Jay Bruce’s career is a blatant example of how the growth of defensive shifts is harming baseball.
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Jay Bruce retired Sunday after a 14-year career. His problem was not when his career ended but when it began. As a left-handed pull hitter without much speed, Bruce came along at the wrong time. If you want an example of how the growth of defensive shifts has harmed careers, Bruce is as blatant an example as any.
Since 2015, the use of shifts has more than tripled, from 9.6% of all pitches to 32.1% this year. Over that time, left-handed hitters such as Bruce, Brian McCann, Anthony Rizzo, Matt Carpenter and Kyle Seager have seen their careers turn for the worse because of the shifts they face in which one or two infielders position themselves on the outfield grass to their pull side.
Shift use has exploded because shifts accomplish their intended task—they depress offense. They are especially punitive to left-handed hitters who don’t run well. Take a look at what happened to Bruce’s hitting in the second half of his career as shifts grew against him:
Bruce to Pull Field
Bruce lost 107 points off his pull-side batting average and 92 points on his batting average on balls in play to that side. If Bruce had been able to maintain the same pull-side hitting in the second half of his career as he did in the first half, he would have had another 59 hits. Let’s imagine a Jay Bruce who didn’t have to deal with all of those shifts and compare those imaginary numbers to his actual career:
Maybe Bruce just declined quickly, the way some players do. Even if you grant that premise, there is no doubt the shift worsened his decline. Since 2015, the major league batting average on balls in play is .298. But when Bruce faced a shift, he saw his BABIP drop 82 points below league average. Only Albert Pujols had a worse shift-affected BABIP than Bruce did over these seven seasons.
Lowest BABIP vs. Shift, 2015-21 (Min. 4,000 pitches)
Hard-hit outs are another way to show how the shift hurt Bruce. The average major leaguer hits .544 when he hits a ball 100 mph or greater. Bruce hit 83 points worse than average when he absolutely smoked a pitch—the fourth unluckiest such average.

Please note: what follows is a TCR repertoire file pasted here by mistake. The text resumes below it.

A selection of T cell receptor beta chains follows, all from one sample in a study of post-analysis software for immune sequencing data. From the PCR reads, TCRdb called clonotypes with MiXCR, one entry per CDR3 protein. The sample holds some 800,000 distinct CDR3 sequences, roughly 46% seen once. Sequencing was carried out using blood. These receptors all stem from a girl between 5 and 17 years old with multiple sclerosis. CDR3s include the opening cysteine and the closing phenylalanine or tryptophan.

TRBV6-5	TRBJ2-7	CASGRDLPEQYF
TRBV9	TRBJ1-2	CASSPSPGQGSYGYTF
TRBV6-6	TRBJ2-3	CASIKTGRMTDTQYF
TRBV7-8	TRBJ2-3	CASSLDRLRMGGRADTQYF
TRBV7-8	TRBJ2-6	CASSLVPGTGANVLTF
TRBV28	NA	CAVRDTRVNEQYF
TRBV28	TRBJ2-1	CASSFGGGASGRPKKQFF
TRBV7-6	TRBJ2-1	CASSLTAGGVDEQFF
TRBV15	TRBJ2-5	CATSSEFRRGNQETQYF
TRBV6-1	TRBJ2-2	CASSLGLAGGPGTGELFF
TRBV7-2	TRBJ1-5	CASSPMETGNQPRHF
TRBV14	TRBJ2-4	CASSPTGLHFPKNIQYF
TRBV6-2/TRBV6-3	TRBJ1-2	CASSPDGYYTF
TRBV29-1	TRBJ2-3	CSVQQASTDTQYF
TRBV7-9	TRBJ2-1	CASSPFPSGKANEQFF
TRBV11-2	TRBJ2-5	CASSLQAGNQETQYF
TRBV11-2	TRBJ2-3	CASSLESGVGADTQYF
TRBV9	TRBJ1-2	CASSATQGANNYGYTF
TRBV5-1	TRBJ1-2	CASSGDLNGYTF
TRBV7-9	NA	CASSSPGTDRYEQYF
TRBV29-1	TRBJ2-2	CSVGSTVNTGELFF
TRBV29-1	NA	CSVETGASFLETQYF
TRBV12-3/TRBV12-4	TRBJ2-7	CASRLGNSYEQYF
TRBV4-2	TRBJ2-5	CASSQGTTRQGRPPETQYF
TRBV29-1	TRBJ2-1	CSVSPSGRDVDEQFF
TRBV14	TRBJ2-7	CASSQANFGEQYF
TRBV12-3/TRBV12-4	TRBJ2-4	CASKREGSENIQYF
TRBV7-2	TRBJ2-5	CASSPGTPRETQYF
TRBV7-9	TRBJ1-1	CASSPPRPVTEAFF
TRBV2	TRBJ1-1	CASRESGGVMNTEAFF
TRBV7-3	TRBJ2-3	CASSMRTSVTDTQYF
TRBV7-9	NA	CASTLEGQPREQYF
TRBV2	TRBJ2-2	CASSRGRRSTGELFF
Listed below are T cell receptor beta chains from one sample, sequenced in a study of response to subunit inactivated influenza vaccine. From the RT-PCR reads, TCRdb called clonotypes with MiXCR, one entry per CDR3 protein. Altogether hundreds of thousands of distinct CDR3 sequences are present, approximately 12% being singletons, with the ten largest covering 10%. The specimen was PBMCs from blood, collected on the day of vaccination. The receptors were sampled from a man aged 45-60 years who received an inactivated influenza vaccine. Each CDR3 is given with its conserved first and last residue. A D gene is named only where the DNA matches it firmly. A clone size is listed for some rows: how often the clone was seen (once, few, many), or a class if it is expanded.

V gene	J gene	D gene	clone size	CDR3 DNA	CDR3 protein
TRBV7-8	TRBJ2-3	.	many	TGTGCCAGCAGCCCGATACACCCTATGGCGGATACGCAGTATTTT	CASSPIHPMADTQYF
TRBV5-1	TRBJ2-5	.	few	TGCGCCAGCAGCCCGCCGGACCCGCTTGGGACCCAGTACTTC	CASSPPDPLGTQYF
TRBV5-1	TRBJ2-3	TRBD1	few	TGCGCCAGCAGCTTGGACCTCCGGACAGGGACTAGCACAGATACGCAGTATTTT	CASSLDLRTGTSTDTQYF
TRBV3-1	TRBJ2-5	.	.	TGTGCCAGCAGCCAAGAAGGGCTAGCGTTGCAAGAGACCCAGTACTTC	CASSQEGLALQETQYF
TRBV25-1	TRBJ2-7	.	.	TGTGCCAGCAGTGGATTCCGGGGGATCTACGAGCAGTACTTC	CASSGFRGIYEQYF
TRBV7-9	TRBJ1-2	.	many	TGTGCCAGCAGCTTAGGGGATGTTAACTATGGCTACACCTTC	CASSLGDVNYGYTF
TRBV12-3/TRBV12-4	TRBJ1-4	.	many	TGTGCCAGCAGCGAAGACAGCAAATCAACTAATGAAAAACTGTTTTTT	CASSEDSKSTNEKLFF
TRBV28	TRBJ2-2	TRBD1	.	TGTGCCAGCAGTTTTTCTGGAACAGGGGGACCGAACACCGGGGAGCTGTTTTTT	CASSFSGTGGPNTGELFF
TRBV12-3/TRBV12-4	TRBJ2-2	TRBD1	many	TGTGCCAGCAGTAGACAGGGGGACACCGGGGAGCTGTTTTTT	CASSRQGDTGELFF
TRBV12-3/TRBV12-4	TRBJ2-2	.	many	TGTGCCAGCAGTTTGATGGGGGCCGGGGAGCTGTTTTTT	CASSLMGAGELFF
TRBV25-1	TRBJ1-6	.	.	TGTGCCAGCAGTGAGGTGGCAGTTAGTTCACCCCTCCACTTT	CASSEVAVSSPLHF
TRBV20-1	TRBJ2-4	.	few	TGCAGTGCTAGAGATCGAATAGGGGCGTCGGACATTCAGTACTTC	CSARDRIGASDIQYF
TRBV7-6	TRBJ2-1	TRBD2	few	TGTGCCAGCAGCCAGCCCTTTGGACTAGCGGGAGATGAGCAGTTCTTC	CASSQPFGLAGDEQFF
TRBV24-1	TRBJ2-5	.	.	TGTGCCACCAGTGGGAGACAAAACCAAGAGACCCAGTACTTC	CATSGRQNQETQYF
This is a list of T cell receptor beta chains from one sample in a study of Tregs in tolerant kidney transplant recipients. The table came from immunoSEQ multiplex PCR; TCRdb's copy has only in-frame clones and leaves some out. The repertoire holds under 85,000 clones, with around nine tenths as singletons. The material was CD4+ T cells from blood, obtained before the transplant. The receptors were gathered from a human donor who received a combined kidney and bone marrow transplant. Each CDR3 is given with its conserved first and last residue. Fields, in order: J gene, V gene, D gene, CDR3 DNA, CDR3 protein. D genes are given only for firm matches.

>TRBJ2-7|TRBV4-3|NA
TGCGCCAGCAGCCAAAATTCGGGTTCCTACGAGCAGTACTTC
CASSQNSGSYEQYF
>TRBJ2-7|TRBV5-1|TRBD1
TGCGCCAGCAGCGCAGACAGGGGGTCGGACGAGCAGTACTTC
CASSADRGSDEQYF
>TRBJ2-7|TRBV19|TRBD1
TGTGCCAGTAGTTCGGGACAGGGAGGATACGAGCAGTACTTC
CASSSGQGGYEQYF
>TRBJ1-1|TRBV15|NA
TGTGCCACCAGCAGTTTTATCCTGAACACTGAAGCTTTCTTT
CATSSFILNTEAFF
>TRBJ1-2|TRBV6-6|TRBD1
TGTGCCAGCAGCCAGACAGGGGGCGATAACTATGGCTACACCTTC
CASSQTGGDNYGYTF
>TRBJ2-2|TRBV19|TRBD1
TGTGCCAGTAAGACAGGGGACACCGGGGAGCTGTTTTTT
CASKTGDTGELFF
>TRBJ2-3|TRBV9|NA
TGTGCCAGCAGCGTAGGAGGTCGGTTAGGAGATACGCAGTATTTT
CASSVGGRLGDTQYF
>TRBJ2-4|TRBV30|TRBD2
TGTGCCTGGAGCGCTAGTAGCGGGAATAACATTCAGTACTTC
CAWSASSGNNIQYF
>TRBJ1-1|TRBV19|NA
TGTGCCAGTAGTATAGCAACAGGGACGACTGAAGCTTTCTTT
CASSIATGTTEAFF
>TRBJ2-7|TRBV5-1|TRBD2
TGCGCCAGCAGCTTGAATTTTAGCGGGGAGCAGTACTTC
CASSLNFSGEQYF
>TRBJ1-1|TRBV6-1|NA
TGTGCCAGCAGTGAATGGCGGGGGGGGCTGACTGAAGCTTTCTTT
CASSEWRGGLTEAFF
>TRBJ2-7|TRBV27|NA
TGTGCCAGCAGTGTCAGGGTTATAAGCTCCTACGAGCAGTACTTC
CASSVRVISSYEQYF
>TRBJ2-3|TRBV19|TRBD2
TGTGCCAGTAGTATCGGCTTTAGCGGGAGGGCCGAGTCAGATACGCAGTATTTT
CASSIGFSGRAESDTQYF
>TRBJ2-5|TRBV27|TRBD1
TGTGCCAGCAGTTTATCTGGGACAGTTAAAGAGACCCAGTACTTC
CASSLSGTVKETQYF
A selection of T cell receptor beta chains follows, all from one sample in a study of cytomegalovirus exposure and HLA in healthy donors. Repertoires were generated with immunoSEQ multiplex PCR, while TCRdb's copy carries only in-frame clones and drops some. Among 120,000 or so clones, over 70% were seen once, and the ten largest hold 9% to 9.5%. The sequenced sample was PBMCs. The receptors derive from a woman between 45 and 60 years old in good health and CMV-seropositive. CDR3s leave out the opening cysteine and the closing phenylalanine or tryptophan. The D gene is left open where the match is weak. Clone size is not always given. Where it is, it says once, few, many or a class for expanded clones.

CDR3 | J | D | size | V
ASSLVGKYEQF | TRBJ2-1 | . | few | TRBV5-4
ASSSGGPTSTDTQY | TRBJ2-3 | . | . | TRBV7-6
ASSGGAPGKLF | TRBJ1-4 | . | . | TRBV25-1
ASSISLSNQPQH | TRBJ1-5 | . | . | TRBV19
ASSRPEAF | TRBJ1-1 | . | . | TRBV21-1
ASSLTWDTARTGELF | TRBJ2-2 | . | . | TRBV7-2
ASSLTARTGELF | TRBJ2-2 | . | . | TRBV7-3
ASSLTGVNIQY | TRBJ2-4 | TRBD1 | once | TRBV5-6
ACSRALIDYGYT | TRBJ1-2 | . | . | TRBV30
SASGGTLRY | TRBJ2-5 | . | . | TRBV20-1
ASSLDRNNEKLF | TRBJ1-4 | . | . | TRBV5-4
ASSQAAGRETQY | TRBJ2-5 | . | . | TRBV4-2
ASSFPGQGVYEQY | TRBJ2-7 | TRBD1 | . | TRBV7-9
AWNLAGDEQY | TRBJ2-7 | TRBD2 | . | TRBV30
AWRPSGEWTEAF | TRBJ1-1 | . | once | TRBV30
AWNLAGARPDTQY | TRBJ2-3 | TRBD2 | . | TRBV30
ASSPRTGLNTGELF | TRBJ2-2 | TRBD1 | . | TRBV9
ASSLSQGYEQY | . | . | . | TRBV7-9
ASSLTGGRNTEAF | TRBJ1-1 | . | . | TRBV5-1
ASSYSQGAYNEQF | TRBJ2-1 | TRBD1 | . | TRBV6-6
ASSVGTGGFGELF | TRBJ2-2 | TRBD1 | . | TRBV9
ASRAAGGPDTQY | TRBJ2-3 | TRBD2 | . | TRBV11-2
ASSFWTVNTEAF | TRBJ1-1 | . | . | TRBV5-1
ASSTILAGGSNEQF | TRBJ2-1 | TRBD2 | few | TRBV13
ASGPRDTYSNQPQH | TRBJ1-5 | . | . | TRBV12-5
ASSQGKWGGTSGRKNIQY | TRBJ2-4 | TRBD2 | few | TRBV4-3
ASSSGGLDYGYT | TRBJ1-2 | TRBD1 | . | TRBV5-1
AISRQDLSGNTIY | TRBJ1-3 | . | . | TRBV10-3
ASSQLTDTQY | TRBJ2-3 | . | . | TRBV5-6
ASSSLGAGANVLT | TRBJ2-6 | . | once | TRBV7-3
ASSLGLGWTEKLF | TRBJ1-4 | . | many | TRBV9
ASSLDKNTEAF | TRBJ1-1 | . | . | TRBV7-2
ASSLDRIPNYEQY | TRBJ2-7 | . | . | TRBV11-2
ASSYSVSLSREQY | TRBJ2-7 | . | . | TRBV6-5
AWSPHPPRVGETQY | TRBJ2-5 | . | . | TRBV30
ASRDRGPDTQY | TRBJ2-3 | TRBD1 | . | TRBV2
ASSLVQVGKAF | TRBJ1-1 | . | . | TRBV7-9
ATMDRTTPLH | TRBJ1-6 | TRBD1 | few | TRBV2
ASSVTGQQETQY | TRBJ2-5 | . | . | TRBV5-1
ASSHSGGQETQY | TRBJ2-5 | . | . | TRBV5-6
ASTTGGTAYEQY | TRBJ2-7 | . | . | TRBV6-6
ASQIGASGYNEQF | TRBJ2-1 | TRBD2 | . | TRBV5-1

Worst BABIP with Exit Velocity 100+MPH, 2015-21
It’s not just the extreme hard-hit balls that shifts have turned from hits into outs. It’s the deep ground balls or those one-hop bullets to the second baseman who is flexed into short right field. If we count how many times a hitter was put out by an infielder from 135 feet or more away from home plate (essentially, beyond the infield dirt), Bruce shows up again as one of the hitters most harmed.
All six hitters who have been put out the most on these “deep infield” outs are left-handed, don’t run well and are former All-Stars—just not recently. The preponderance of shifts has helped keep them out at least the past three All-Star Games.
Most Infield Ground Ball and Line Drive Outs, 135+ Feet into Shift, 2015-21
Bruce pulled the baseball 45.1% of the time in his career. That’s fewer than left-handed hitters such as Tino Martinez (53.6%), Rafael Palmeiro (53.5%), Robin Ventura (50.9%), Fred McGriff (50.5%) and Garrett Anderson (49.7%). But all of them finished their careers before shifts became so popular. Ventura averaged 37.4 pull-side singles every 162 games; Bruce averaged 27.8.
MLB will experiment this year in the minors with two versions of curtailing the shift: keeping infielders on the dirt, and then in the second half of the season possibly banning three infielders on one side of second base.
Meanwhile, evidence that the shift is harming careers and the entertainment value of the game continues to mount. Entering this week, the major league batting average was .233, the third-lowest April batting average in the 102 years of the live ball era (1943, 1968). Batting average on balls in play is down to .286, the lowest in 29 years. Hits are at an all-time low. Strikeouts are at an all-time high.
The percentage of at bats in which the ball is not put in play (home runs, walks, strikeouts, hit batters) is up to 38%. And in the 62% of at-bats when a hitter manages to put a ball into play, the shift is taking away hits and affecting the careers of players like Bruce.
Seven years of evidence is enough. The shift is harming baseball and must go. The career of Jay Bruce—what it was and what it could have been—is the canary in the coal mine. It is too late for Bruce, but not for the next generation of hitters—and fans.
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